My second recipe of the week also comes from Southeast Asia, this time from Malaysia. Sambal Terung is a roasted eggplant dish, covered in sambal (a spicy chili-based condiment). Like Tuesday’s recipe, this is a dish that comes together easily and would allow me to focus on the main dish of the night (in this case, I was going to make Beef Rendang). I personally like this dish because it carries a deep, exotic flavor with minimal hands-on time; you’ll mostly spend your time soaking and roasting the eggplants.
Sambal has its origins on Java island in Indonesia, traditionally made with 75-90% chiles and a few other ingredients (shrimp paste, salt) added for depth of flavor. The sauce spread to other countries, most notably Malaysia and the rest of Southeast Asia (I have a theory that Sriracha is a product of sambal influence, but it’s hard to say for sure); it also made its way into Europe due to the Dutch colonization of Indonesia in the 17th century and beyond.
Eggplant was first grown in the Indian subcontinent, and spread both East and West from there. It reached China around 500AD, and was wildly popular in the Mediterranean starting in the Middle Ages and continuing today. It wasn’t accepted in Europe until later, around the 17th century, as it was originally considered by Europeans to be poisonous. Because of its widespread use in early history, the words for eggplant itself are all over the place, with no one single root spreading to each language (unlike something like “tomato”, whose origin is easier to trace). This is why you’ll see a myriad of names for eggplant; even English has several words for the vegetable (aubergine being the British variant, borrowed from Arabic, and the Caribbean often refers to eggplant as melongene, also of Arabic influence).
Traditionally, Chinese eggplant (sometimes called Japanese eggplant) are used in this dish, but regular eggplant will work just fine as well.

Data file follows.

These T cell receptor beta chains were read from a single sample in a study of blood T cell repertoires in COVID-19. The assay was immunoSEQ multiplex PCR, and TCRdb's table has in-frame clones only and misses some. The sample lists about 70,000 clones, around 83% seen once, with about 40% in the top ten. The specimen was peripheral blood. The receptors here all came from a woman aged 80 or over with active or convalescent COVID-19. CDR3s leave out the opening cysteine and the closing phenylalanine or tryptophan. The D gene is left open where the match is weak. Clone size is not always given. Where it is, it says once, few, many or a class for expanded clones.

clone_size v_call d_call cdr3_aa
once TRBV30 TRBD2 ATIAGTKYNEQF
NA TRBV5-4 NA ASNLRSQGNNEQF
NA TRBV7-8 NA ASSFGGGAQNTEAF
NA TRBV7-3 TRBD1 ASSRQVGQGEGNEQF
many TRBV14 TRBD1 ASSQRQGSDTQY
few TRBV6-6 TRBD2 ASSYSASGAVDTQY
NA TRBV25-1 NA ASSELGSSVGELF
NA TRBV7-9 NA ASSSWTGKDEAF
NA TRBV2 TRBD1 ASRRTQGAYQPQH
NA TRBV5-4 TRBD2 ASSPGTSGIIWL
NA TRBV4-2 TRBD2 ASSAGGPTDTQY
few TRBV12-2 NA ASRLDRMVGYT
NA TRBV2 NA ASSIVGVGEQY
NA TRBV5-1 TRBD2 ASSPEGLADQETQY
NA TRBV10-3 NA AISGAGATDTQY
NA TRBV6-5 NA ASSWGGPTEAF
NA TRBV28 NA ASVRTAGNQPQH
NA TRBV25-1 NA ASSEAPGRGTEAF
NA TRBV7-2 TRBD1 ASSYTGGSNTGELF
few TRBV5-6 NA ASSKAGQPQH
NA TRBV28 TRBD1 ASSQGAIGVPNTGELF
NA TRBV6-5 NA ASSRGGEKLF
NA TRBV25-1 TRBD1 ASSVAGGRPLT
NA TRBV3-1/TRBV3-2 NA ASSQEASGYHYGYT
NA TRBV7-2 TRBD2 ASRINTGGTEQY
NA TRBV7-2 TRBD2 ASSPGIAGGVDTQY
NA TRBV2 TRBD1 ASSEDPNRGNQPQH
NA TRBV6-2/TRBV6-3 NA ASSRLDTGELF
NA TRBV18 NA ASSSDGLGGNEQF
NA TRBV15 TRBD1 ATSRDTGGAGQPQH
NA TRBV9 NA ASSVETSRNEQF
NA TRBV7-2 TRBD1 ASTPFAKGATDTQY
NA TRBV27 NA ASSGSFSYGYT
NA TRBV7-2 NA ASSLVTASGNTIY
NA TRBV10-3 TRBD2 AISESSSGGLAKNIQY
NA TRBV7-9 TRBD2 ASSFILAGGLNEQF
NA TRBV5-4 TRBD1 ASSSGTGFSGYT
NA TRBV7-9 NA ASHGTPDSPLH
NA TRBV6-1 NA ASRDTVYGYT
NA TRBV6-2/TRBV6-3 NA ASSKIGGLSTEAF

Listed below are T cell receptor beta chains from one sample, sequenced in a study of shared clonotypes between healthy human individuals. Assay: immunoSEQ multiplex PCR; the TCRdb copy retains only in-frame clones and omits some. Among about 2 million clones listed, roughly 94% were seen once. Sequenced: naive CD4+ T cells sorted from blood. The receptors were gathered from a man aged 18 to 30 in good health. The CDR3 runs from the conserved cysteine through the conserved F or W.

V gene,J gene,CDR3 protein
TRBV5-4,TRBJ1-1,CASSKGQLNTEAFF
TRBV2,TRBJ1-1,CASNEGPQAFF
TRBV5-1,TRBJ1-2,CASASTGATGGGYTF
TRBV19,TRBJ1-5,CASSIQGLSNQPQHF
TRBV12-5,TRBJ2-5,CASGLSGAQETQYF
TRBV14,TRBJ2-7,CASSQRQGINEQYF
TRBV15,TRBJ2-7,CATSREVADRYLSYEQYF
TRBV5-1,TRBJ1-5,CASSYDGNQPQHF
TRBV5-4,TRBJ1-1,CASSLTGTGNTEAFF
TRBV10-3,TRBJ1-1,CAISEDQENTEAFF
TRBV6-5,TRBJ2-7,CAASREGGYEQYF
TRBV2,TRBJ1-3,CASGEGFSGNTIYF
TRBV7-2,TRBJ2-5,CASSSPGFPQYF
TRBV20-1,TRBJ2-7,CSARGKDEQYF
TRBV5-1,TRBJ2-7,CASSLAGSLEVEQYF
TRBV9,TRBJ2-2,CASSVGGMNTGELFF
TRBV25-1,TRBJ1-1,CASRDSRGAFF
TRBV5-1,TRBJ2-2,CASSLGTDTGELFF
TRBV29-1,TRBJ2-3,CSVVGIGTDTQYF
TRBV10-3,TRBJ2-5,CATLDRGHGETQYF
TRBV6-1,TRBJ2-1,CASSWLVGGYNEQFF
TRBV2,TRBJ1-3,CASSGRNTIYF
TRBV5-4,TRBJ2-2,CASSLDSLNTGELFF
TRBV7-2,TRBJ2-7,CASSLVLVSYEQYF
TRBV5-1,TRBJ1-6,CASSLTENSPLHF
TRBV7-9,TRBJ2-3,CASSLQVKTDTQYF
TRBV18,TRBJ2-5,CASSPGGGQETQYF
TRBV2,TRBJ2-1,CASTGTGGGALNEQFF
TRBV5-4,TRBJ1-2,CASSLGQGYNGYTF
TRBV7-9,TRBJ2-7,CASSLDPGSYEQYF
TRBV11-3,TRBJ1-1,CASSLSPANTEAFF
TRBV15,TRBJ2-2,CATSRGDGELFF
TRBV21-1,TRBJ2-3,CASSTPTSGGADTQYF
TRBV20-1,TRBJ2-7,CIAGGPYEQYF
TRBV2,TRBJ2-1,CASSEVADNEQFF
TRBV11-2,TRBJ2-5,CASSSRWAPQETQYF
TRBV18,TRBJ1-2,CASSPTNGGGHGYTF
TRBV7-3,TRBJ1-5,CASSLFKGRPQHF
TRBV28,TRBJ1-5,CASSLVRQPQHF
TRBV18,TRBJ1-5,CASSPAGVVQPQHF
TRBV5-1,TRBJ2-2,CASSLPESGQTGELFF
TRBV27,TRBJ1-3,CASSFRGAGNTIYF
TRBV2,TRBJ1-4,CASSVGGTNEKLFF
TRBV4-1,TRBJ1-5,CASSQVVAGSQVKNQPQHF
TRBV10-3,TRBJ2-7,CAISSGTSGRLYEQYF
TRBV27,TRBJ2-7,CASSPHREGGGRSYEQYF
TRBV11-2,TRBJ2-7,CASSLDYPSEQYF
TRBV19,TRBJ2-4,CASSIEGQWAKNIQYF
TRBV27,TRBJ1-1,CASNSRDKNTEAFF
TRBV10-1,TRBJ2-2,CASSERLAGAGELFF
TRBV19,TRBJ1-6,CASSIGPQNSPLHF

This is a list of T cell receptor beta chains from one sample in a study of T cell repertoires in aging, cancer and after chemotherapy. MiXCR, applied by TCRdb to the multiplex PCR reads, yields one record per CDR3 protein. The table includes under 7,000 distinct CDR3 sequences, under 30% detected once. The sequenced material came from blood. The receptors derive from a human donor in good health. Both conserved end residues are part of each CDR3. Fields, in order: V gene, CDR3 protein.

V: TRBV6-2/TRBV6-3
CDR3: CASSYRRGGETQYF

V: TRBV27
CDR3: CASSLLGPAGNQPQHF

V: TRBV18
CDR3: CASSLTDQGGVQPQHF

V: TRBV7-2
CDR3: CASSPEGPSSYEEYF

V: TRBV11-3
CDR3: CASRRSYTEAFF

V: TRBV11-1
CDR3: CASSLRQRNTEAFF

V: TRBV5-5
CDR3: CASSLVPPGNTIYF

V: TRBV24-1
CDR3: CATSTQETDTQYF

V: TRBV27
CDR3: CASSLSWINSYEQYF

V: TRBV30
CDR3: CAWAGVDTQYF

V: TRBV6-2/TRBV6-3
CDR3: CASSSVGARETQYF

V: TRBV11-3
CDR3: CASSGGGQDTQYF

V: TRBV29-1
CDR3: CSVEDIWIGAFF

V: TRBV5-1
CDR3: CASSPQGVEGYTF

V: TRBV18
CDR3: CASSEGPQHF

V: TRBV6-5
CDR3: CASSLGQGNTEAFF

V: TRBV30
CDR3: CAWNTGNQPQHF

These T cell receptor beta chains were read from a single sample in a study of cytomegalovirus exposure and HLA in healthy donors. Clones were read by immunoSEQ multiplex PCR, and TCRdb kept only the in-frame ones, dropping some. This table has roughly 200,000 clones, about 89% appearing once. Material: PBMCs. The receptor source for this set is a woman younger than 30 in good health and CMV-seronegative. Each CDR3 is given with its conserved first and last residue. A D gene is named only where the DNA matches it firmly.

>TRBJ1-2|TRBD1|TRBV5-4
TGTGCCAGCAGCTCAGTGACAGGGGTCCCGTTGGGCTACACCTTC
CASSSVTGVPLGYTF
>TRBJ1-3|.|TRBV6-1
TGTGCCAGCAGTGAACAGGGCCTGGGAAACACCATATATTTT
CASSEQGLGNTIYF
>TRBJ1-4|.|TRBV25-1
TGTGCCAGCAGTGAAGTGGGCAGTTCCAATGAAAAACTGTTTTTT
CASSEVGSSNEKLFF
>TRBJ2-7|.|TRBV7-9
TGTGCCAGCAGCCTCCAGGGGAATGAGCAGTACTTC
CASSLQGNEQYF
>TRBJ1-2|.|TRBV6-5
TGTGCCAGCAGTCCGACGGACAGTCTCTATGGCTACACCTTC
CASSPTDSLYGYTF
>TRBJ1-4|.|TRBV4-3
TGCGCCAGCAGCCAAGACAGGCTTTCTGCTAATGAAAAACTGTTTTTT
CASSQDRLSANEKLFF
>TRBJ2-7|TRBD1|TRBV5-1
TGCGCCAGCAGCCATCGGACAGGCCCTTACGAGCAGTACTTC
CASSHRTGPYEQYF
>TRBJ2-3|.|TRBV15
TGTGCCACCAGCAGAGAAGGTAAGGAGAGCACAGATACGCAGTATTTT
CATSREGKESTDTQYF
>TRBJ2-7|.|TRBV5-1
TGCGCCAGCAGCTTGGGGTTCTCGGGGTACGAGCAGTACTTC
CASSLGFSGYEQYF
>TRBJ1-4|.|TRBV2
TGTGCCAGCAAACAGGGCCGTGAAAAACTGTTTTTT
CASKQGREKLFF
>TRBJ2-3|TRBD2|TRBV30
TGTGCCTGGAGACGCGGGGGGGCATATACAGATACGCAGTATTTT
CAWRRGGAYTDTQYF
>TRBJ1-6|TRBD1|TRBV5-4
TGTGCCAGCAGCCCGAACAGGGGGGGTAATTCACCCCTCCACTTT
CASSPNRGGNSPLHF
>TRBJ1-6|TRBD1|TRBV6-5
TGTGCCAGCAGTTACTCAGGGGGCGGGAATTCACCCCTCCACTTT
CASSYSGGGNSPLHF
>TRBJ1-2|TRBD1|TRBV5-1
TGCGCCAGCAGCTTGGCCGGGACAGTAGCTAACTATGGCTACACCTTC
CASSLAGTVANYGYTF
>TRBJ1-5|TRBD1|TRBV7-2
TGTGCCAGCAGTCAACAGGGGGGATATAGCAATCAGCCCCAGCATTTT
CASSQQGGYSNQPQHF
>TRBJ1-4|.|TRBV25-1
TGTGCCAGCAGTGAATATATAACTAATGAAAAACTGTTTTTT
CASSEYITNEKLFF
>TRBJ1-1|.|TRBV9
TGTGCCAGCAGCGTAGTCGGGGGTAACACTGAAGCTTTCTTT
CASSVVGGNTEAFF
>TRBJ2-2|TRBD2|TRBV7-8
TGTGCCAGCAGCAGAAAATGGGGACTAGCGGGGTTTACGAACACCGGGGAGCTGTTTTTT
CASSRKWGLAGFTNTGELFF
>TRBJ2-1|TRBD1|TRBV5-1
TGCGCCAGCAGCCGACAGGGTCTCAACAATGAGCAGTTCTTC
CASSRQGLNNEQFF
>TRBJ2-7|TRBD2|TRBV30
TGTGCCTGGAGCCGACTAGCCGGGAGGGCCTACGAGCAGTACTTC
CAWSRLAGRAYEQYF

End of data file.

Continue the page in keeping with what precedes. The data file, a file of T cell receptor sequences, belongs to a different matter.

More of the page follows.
Sambal Terung (Malaysian Roasted Eggplant with Chili Sauce)
4 medium eggplants, sliced in half lengthwise
2 tbsp plus 1/2 tsp salt, divided
1 tbsp coconut oil
1 tbsp shrimp paste (see note below)
2 small red Thai chiles, tops (and seeds if desired, see note below) removed
2 large red chiles, tops (and seeds if desired, see note below) removed, chopped
2 red bell peppers, seeds removed, chopped
5 shallots, chopped
2 cloves garlic, chopped
2 tomatoes, chopped, divided
1 tsp coconut palm sugar (honey okay)
1/2 tsp lime juice
1/2 tsp salt, more to taste
1/2 tsp black pepper
1 tbsp coconut oil
There are many variations of shrimp paste available at your local Asian market, from salty Chinese shrimp sauce, to Thai shrimp paste, the latter almost always containing soybean oil. I prefer the shrimp paste that’s sold in blocks, either labeled as Belacan (Malay) or Terasi (Indonesian). The blocks are easy to work with and usually only carry shrimp and salt as their ingredients.
1. Fill a large bowl or stockpot with water, then add 2 tbsp salt. Add the eggplants and weigh them down with a plate or other object; soak for 30 minutes to remove bitterness.
2. As the eggplants soak, let’s make your Sambal Terasi. In a skillet, heat the coconut oil over medium heat, then add the shrimp paste. Cook until toasted, about 3 minutes, then add the chiles, bell peppers, shallots, garlic, and half of the tomatoes. Sauté until softened, about 5 minutes, then transfer to a food processor or blender; add the remaining tomatoes and blend into a paste. Return the paste to the skillet, add the sugar, lime juice, and salt; continue to cook until slightly darkened, 2 more minutes. Season to taste then set aside.
3. Pre-heat oven to 400F. Remove the eggplants from the salted water and pat dry. Season with 1/2 tsp each salt and pepper. Over a baking sheet, spread 1 tbsp coconut oil. Place the eggplants on the sheets, cut-side-down, and bake for 5 minutes. Flip the eggplants over, spoon on some Sambal Terasi onto each eggplant, then return to the oven; bake until soft, about 20 more minutes.
** Removing the seeds and inner ribs from the chiles will reduce their spiciness. If handling the Thai chiles, be sure to use gloves.
While traditional sambal is made with mostly small, spicy Thai (or “Bird’s Eye”) chiles, you can use larger chiles that are not as spicy. These large red chiles are common in Maryland, sold equally for Korean and Indian dishes. You could really use any combination of fresh chiles you have available to you, and offset their spiciness with bell peppers.
Sambal is a very popular condiment in Southeast Asia, and used in many dishes, from adding it to soups to dipping it with vegetables or fried foods. There are hundreds of different variations; the one in this recipe, Sambal Terasi, is a very standard version of the sauce.